For most IRs, you can choose between a version recorded with a condenser, dynamic or ribbon mic. The differences were much more subtle than I expected, so I never felt a need to change between mic types. A category called Custom is provided so that you can load your own IRs, using any audio file. The manual recommends keeping the files to one second or shorter.

From a control standpoint, the Convolve module is simple. The large Mix knob brings the sound of the IRs into the signal path. Also available are utilities for stereo-izing mono IRs and adjusting stereo width.

The multiband display across the top allows you to create three frequency zones with independent distortion settings.
The multiband display across the top allows you to create three frequency zones with independent distortion settings.


If you’re not into creating settings from scratch, Trash features plenty of factory presets organized into categories by source type (Guitar, Drums, Vocals, etc.) and other factors.

For quickly changing a sound’s character, iZotope included Randomize buttons that look like dice in the Trash and Convolve modules and the Preset selector. Pressing the one in Trash randomly changes the distortion types loaded into the XY Pad. In Convolve, the IRs get switched. For the presets, it randomly selects and loads another.

I initially thought the randomization buttons were a bit gimmicky, but I’ve since come around. With so many distortion types and IRs to choose from—and with four slots to load in each module—it’s sometimes quicker to keep hitting the Randomize buttons until you find a setting you like.

A Multiband feature, accessed from the Multiband display that runs across the top, adds a lot of power by allowing users to globally split the processing into three user-adjustable frequency bands, each with entirely different settings. With Trash’s ability to load four distinct distortion types and four IRs in each frequency band, that opens up a lot of tweakable territory.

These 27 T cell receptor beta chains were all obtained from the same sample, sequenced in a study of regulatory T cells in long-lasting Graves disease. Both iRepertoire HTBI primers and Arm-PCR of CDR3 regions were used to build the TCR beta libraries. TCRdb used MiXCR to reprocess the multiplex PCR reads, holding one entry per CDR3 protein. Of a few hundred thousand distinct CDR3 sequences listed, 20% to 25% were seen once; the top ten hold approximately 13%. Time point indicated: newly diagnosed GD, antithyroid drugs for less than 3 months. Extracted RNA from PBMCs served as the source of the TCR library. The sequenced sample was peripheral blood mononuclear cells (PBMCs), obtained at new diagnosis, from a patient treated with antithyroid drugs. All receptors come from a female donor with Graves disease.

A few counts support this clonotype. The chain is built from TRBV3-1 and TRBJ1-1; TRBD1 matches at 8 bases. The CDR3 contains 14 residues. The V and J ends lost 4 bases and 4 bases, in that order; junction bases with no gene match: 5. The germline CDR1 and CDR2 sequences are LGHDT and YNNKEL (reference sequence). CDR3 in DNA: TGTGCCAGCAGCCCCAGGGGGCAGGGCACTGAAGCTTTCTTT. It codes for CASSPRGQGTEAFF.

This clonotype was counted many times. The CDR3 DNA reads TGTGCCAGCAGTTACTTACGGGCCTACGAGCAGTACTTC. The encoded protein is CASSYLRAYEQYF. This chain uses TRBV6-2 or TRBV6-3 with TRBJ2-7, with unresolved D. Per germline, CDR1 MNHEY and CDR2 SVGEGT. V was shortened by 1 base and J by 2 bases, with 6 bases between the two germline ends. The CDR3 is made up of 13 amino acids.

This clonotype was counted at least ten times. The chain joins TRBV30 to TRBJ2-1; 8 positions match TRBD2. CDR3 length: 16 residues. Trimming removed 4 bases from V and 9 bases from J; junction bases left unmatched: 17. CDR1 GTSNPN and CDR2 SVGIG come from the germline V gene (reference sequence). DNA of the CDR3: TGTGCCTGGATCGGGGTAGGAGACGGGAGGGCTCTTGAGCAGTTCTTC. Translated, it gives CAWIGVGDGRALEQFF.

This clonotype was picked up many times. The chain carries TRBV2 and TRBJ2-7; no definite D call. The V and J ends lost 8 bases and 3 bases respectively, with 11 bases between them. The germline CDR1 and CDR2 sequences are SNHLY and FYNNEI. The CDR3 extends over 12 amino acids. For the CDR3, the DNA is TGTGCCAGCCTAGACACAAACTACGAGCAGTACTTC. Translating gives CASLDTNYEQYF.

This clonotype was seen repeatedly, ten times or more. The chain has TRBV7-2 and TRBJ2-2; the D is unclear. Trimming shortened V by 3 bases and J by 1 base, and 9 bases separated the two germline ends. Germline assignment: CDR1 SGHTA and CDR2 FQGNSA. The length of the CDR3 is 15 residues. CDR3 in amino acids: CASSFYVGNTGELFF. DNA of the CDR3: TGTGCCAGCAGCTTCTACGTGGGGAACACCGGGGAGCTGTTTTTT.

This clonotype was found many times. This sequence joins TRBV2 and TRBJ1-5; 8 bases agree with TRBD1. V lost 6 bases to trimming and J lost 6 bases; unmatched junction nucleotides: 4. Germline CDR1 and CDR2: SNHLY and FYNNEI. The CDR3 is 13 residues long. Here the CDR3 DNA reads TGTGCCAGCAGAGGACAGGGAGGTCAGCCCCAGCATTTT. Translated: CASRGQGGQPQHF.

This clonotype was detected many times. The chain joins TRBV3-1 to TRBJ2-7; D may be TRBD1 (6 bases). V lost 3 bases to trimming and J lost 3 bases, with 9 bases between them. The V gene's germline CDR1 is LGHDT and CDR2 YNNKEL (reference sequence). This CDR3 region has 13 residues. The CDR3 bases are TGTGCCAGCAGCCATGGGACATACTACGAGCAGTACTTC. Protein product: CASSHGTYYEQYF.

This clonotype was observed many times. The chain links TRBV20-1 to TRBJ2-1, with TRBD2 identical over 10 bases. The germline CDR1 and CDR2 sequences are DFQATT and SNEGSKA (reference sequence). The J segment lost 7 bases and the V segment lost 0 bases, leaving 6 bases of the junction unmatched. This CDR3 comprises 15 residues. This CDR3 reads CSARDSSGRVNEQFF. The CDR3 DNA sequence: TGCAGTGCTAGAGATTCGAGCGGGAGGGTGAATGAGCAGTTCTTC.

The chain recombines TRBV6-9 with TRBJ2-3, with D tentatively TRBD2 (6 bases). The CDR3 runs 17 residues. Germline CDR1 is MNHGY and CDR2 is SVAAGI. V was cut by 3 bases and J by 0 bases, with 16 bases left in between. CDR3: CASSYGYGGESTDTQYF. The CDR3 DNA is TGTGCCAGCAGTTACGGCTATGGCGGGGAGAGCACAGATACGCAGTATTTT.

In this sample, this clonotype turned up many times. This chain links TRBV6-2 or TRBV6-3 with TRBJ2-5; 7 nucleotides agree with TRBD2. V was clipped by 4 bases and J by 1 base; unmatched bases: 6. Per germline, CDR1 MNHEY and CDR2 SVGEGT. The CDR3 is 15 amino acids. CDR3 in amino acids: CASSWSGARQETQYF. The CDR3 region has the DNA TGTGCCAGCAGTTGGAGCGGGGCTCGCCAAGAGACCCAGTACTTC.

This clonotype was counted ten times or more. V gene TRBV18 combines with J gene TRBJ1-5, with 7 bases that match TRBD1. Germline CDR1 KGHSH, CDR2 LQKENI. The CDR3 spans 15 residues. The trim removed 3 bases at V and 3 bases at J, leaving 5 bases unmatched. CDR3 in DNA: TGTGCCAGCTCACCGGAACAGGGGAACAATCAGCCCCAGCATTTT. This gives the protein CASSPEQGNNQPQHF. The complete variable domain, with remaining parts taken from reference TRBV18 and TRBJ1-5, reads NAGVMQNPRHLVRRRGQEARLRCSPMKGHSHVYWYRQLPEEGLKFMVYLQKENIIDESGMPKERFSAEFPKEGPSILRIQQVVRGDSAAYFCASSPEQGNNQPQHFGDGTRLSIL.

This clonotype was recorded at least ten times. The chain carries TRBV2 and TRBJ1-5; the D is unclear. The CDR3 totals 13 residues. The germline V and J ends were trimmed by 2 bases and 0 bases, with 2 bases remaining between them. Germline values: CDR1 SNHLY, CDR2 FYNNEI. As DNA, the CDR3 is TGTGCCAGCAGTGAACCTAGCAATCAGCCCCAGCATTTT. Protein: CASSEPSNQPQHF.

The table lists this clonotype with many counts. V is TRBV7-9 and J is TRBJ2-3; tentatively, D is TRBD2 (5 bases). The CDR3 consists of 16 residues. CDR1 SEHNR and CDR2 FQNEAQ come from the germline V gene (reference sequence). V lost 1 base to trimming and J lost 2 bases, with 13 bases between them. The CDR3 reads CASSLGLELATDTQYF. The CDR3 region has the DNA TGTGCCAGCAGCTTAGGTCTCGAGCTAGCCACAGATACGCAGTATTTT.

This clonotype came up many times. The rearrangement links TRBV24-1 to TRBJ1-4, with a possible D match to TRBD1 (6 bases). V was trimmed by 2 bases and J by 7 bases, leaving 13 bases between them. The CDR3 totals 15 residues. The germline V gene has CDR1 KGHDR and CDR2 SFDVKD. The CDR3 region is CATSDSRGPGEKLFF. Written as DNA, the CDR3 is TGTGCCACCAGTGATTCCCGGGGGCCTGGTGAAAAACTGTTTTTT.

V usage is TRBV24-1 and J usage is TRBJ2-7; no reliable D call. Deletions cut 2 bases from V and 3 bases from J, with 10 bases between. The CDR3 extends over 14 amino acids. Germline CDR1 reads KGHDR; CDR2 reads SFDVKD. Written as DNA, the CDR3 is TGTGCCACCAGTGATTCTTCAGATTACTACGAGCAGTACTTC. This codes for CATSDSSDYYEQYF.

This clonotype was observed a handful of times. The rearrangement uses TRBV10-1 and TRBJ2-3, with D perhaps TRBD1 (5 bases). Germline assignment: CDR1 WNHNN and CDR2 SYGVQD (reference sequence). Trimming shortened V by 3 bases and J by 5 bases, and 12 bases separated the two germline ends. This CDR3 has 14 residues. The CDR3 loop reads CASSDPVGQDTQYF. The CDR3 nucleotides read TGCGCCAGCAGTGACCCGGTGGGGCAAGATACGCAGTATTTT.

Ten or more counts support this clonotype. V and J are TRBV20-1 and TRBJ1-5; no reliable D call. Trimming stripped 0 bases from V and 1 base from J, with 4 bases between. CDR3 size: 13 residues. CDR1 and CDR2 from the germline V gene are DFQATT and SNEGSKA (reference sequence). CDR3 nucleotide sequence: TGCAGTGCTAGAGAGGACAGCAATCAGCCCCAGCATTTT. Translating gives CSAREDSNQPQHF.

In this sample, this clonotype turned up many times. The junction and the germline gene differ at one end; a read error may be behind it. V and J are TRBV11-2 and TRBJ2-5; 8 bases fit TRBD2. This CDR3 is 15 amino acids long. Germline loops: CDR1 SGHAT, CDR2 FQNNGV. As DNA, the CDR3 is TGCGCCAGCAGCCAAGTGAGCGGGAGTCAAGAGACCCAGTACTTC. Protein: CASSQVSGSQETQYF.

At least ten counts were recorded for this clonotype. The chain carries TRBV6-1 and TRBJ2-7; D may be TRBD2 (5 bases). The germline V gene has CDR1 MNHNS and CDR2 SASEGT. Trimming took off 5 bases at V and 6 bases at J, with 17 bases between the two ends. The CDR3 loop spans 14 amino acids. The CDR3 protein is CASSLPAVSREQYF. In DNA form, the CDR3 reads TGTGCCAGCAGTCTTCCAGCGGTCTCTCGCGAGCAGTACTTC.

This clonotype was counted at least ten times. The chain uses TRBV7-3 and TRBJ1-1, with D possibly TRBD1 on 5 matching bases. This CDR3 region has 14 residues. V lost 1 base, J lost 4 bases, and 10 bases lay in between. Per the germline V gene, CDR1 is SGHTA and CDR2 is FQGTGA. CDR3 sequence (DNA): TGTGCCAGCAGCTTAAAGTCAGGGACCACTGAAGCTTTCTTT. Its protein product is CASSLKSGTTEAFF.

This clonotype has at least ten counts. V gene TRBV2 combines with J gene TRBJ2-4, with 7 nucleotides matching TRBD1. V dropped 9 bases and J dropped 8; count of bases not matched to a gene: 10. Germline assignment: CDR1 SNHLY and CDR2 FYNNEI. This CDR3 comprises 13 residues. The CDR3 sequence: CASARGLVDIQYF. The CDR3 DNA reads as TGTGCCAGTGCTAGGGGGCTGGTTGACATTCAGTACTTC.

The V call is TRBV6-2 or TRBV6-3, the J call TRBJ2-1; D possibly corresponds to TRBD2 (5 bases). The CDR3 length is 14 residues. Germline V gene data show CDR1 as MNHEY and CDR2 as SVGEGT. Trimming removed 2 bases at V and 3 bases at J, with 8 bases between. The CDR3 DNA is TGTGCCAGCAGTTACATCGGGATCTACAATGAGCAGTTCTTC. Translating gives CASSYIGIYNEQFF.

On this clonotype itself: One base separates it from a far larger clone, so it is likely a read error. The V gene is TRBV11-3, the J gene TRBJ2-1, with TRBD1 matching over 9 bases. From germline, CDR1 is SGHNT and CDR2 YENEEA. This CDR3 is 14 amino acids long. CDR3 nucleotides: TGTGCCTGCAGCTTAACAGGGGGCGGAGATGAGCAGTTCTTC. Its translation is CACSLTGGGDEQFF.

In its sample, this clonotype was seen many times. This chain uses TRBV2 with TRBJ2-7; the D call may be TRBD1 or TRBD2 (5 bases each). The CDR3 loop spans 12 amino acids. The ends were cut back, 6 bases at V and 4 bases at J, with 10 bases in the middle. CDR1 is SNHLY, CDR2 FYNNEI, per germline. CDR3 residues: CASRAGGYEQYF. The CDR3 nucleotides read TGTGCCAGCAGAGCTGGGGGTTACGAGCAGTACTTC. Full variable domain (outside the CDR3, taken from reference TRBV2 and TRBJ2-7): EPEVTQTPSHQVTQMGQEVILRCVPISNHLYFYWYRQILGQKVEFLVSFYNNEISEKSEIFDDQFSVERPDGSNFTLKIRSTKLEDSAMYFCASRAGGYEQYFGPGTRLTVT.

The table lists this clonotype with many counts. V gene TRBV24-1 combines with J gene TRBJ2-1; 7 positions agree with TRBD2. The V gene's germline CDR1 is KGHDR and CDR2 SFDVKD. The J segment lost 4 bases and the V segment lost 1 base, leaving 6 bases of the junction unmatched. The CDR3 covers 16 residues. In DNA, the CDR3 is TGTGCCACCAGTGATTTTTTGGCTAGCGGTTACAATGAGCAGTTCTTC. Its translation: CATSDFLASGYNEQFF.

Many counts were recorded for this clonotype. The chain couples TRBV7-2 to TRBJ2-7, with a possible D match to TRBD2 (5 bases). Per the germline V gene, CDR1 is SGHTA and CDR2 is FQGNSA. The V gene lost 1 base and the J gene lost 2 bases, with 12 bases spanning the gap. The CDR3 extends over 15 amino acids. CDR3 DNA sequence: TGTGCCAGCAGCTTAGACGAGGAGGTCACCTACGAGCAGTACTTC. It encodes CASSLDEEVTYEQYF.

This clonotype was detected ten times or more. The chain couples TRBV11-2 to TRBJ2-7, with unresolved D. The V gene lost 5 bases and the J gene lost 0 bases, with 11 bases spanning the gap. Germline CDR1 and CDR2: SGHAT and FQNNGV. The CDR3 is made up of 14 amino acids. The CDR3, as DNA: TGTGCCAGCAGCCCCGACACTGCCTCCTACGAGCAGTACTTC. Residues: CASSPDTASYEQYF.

To create a frequency band, you drag the Crossover Frequency handles on the left and right of the Multiband display to whatever frequencies you want as crossover points. Each Band has an adjustable Gain control. Solo buttons are included per band for auditioning.

Some Trash 2 users have expressed their disappointment that the new Trash isn’t a conventional update that brings back the legacy features and adds new ones. That was to be expected.

Although Trash’s feature set isn’t as broad as the one in Trash 2, it’s more focused on its prime objective: creating distortion. Plus, it’s intuitive enough for studio novices but offers plenty of settings depth for those who like to geek out.

Trash will be a boon to anyone who uses distortion creatively. Sonically, it’s particularly well-suited for producers of hip-hop and electronic dance music. With its ability to load and morph between IRs, it will also be a potent sound design tool.

Trash has something even more important going for it: It sounds massive. Whether you’re livening up a boring drum loop, creating a cool vocal effect, bathing an electric piano in warm overdrive or using a combination of distortion and amp IRs for an electric guitar track, I predict you’ll find the new Trash a potent and creative distortion tool.